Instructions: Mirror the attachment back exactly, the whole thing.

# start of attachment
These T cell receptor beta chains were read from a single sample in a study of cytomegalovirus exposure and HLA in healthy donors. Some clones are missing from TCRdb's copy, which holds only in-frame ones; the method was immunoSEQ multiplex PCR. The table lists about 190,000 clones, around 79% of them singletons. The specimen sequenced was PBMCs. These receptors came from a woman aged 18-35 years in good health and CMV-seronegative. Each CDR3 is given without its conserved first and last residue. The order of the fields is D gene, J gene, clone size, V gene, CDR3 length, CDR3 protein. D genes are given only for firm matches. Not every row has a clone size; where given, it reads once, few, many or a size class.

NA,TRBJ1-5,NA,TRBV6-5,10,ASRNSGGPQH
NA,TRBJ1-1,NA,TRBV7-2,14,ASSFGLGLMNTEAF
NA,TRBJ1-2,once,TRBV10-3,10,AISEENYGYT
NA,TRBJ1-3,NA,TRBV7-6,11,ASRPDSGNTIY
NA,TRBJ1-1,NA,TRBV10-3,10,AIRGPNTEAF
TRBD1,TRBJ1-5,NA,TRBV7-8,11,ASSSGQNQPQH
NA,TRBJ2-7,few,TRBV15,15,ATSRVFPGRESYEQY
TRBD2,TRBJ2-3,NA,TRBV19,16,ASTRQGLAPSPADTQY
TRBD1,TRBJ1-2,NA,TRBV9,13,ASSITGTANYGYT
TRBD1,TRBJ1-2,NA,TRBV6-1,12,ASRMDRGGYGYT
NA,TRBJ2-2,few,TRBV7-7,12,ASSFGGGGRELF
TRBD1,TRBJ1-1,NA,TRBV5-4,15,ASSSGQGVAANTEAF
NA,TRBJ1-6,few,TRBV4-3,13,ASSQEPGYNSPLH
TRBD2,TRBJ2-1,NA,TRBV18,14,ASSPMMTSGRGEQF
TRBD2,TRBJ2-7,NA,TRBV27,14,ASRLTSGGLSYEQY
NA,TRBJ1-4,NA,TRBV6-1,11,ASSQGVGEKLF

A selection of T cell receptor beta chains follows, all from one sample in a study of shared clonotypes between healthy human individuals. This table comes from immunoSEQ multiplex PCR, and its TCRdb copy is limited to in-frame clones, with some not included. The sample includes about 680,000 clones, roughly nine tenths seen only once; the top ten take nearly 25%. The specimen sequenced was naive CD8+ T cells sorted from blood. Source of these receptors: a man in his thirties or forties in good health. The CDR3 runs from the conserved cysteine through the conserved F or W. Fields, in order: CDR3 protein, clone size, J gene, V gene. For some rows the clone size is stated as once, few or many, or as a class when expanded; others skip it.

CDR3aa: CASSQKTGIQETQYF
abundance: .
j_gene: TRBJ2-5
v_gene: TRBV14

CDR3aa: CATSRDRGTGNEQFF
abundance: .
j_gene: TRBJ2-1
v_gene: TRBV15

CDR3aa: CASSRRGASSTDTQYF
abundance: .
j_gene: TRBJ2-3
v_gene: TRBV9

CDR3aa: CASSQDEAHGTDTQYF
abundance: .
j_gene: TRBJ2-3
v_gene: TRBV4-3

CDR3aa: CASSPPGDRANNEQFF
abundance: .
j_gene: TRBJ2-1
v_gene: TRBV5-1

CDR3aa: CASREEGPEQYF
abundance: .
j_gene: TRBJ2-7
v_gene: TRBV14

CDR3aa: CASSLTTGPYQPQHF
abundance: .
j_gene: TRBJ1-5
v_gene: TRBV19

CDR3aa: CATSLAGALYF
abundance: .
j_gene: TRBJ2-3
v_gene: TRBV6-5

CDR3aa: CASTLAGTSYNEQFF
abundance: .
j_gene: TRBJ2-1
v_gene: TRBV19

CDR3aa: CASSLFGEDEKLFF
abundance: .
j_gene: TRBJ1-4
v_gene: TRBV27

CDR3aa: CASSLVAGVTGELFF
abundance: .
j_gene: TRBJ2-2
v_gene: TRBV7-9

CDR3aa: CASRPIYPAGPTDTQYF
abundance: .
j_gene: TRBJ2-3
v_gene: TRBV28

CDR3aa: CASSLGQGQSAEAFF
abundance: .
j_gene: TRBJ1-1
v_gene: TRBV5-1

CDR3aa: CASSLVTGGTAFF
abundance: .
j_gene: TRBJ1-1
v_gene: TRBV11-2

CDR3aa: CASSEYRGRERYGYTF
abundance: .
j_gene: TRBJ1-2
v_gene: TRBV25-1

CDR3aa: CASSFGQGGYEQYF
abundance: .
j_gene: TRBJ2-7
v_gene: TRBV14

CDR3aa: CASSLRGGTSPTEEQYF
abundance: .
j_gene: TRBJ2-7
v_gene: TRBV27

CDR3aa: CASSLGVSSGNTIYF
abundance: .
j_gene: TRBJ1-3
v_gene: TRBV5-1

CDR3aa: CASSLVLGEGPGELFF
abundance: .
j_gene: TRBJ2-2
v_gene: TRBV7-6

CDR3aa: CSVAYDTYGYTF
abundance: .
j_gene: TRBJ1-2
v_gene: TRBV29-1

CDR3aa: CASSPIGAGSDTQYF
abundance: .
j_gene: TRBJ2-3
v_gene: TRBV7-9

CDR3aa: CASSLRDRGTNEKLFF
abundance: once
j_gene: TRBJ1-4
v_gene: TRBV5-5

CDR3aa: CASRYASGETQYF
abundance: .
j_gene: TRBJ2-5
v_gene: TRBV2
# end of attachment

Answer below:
These T cell receptor beta chains were read from a single sample in a study of cytomegalovirus exposure and HLA in healthy donors. Some clones are missing from TCRdb's copy, which holds only in-frame ones; the method was immunoSEQ multiplex PCR. The table lists about 190,000 clones, around 79% of them singletons. The specimen sequenced was PBMCs. These receptors came from a woman aged 18-35 years in good health and CMV-seronegative. Each CDR3 is given without its conserved first and last residue. The order of the fields is D gene, J gene, clone size, V gene, CDR3 length, CDR3 protein. D genes are given only for firm matches. Not every row has a clone size; where given, it reads once, few, many or a size class.

NA,TRBJ1-5,NA,TRBV6-5,10,ASRNSGGPQH
NA,TRBJ1-1,NA,TRBV7-2,14,ASSFGLGLMNTEAF
NA,TRBJ1-2,once,TRBV10-3,10,AISEENYGYT
NA,TRBJ1-3,NA,TRBV7-6,11,ASRPDSGNTIY
NA,TRBJ1-1,NA,TRBV10-3,10,AIRGPNTEAF
TRBD1,TRBJ1-5,NA,TRBV7-8,11,ASSSGQNQPQH
NA,TRBJ2-7,few,TRBV15,15,ATSRVFPGRESYEQY
TRBD2,TRBJ2-3,NA,TRBV19,16,ASTRQGLAPSPADTQY
TRBD1,TRBJ1-2,NA,TRBV9,13,ASSITGTANYGYT
TRBD1,TRBJ1-2,NA,TRBV6-1,12,ASRMDRGGYGYT
NA,TRBJ2-2,few,TRBV7-7,12,ASSFGGGGRELF
TRBD1,TRBJ1-1,NA,TRBV5-4,15,ASSSGQGVAANTEAF
NA,TRBJ1-6,few,TRBV4-3,13,ASSQEPGYNSPLH
TRBD2,TRBJ2-1,NA,TRBV18,14,ASSPMMTSGRGEQF
TRBD2,TRBJ2-7,NA,TRBV27,14,ASRLTSGGLSYEQY
NA,TRBJ1-4,NA,TRBV6-1,11,ASSQGVGEKLF

A selection of T cell receptor beta chains follows, all from one sample in a study of shared clonotypes between healthy human individuals. This table comes from immunoSEQ multiplex PCR, and its TCRdb copy is limited to in-frame clones, with some not included. The sample includes about 680,000 clones, roughly nine tenths seen only once; the top ten take nearly 25%. The specimen sequenced was naive CD8+ T cells sorted from blood. Source of these receptors: a man in his thirties or forties in good health. The CDR3 runs from the conserved cysteine through the conserved F or W. Fields, in order: CDR3 protein, clone size, J gene, V gene. For some rows the clone size is stated as once, few or many, or as a class when expanded; others skip it.

CDR3aa: CASSQKTGIQETQYF
abundance: .
j_gene: TRBJ2-5
v_gene: TRBV14

CDR3aa: CATSRDRGTGNEQFF
abundance: .
j_gene: TRBJ2-1
v_gene: TRBV15

CDR3aa: CASSRRGASSTDTQYF
abundance: .
j_gene: TRBJ2-3
v_gene: TRBV9

CDR3aa: CASSQDEAHGTDTQYF
abundance: .
j_gene: TRBJ2-3
v_gene: TRBV4-3

CDR3aa: CASSPPGDRANNEQFF
abundance: .
j_gene: TRBJ2-1
v_gene: TRBV5-1

CDR3aa: CASREEGPEQYF
abundance: .
j_gene: TRBJ2-7
v_gene: TRBV14

CDR3aa: CASSLTTGPYQPQHF
abundance: .
j_gene: TRBJ1-5
v_gene: TRBV19

CDR3aa: CATSLAGALYF
abundance: .
j_gene: TRBJ2-3
v_gene: TRBV6-5

CDR3aa: CASTLAGTSYNEQFF
abundance: .
j_gene: TRBJ2-1
v_gene: TRBV19

CDR3aa: CASSLFGEDEKLFF
abundance: .
j_gene: TRBJ1-4
v_gene: TRBV27

CDR3aa: CASSLVAGVTGELFF
abundance: .
j_gene: TRBJ2-2
v_gene: TRBV7-9

CDR3aa: CASRPIYPAGPTDTQYF
abundance: .
j_gene: TRBJ2-3
v_gene: TRBV28

CDR3aa: CASSLGQGQSAEAFF
abundance: .
j_gene: TRBJ1-1
v_gene: TRBV5-1

CDR3aa: CASSLVTGGTAFF
abundance: .
j_gene: TRBJ1-1
v_gene: TRBV11-2

CDR3aa: CASSEYRGRERYGYTF
abundance: .
j_gene: TRBJ1-2
v_gene: TRBV25-1

CDR3aa: CASSFGQGGYEQYF
abundance: .
j_gene: TRBJ2-7
v_gene: TRBV14

CDR3aa: CASSLRGGTSPTEEQYF
abundance: .
j_gene: TRBJ2-7
v_gene: TRBV27

CDR3aa: CASSLGVSSGNTIYF
abundance: .
j_gene: TRBJ1-3
v_gene: TRBV5-1

CDR3aa: CASSLVLGEGPGELFF
abundance: .
j_gene: TRBJ2-2
v_gene: TRBV7-6

CDR3aa: CSVAYDTYGYTF
abundance: .
j_gene: TRBJ1-2
v_gene: TRBV29-1

CDR3aa: CASSPIGAGSDTQYF
abundance: .
j_gene: TRBJ2-3
v_gene: TRBV7-9

CDR3aa: CASSLRDRGTNEKLFF
abundance: once
j_gene: TRBJ1-4
v_gene: TRBV5-5

CDR3aa: CASRYASGETQYF
abundance: .
j_gene: TRBJ2-5
v_gene: TRBV2